Sequence: Give a Dog a Bad Name (part three)
The screen door was unlatched. A red-haired girl, seated on the wicker, got to her feet.
“Is it a bad time, Nora?”
“No, Florrie. I’m putting the kettle on.”
The keys came out again. The girl crossed her arms, holding them tight above her waist, shuffling to wait close at her friend’s back. In these cramped neighborhoods spring sunshine was slow to penetrate, cold shadows falling early in the afternoon. Pequot Avenue would not begin to swelter until mid-July.
Florrie went herself to the stove, lifted the kettle and carried it to the sink.
The Hueys’ downstairs comprised, with this kitchen, a dark and shuttered little dining room, luminous white disks that puzzled Rose until her adjusting eyes recognized these as china plates in a wall cupboard, an interior door, firmly bolted. Adjacent, a staircase. But another door next to, and a step up from that of the kitchen, exited the landing. Air flowed palpably warmed here, from a parlor lit by windows.
“I’ll come with the tray, when the tea is ready.”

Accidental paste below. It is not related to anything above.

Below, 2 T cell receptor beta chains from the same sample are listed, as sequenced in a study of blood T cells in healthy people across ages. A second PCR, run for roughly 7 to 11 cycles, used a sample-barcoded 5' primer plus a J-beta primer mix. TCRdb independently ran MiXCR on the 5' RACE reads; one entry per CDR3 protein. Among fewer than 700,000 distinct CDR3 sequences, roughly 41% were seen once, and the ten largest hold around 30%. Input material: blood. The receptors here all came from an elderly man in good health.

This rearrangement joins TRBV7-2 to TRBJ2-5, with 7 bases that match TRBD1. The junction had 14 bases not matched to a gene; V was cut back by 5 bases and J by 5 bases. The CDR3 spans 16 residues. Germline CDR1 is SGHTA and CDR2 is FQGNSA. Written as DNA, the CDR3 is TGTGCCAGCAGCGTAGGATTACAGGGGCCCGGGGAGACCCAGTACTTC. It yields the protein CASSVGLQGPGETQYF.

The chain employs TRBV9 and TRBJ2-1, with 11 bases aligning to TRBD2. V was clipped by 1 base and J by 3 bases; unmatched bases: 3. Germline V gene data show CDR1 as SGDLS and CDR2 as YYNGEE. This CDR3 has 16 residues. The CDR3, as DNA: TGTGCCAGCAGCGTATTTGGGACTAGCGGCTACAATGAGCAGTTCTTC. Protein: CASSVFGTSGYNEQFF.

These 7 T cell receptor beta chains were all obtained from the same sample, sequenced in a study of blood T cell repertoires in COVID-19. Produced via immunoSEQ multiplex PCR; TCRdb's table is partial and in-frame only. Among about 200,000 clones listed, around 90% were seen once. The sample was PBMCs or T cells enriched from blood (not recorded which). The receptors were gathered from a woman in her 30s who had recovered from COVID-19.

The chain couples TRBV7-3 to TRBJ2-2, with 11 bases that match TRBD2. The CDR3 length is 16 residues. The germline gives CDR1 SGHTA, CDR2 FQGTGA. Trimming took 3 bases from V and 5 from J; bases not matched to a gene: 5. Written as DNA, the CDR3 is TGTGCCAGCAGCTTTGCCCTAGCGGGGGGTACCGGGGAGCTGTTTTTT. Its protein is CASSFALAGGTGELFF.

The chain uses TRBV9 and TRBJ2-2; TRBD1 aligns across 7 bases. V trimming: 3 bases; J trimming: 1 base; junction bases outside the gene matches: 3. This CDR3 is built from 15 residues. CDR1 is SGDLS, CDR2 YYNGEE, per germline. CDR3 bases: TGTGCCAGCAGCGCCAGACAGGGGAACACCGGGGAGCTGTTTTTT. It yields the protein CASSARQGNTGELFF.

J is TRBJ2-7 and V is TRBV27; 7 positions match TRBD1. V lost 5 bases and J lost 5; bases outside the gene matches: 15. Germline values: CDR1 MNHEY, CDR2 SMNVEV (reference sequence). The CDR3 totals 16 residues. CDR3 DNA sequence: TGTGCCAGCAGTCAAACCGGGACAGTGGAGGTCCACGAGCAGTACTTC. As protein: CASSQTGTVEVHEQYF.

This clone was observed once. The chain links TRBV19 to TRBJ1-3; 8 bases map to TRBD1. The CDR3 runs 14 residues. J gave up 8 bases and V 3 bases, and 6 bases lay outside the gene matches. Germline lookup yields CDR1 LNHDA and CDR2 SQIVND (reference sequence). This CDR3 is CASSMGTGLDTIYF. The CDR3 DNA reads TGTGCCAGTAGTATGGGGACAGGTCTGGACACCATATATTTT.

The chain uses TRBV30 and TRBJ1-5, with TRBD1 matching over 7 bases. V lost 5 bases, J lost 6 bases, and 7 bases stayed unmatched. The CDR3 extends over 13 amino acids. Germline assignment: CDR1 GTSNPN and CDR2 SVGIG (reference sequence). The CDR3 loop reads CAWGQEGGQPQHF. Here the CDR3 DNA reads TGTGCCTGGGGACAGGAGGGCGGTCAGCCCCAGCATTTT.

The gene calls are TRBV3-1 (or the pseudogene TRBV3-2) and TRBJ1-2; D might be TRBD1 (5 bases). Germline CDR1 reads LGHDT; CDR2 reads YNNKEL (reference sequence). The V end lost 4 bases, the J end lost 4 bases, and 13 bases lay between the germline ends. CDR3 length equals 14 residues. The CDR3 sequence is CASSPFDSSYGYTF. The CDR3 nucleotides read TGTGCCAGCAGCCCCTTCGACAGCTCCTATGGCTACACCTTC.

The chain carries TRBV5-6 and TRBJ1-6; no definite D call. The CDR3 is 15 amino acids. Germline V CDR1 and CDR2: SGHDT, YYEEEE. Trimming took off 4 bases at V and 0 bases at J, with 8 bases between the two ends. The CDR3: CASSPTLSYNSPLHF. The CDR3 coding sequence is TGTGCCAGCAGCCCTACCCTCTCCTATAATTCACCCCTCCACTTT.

This she obliged Nora by entering was a jumble, a woman’s assemblage of cozy bric-a-brac, of rainbow glass and crochet-work; its windowsills lined with flowerpots, its brown sofa draped with a pink coverlet. The curtains were yellowing eyelet lace, the painted floorboards, pale green. The rug, patterned in red ferns, or feathers, looked and smelled brand new.
Florrie’s voice was low, but within the compactness of the Hueys’ quarters, not low enough. “Mrs. Durco…what’s she want?”
“How’s your mother getting on?”
There was a silence, but the girl might have―if unoffended by Nora’s tacit refusal to tell her business―answered with only a shrug. When Florrie spoke, her voice was offhand.
“She wants to see it over with, Mam.”
Rose found that she was going to hear most of their conversation. She sat, inching farther into the corner of the sofa nearest the kitchen wall; not because she wanted to eavesdrop, but to avoid the appearance of wanting to, should Nora―or Florrie―lean round the kitchen door to check on her.
“What do you think, then?” Nora asked.
“It’s all right, isn’t it? Gimp had a bad time with it, but me…I guess I would never know the difference. It’s getting nabbed I worry about.”
Give a Dog a Bad Name
(2016, Stephanie Foster)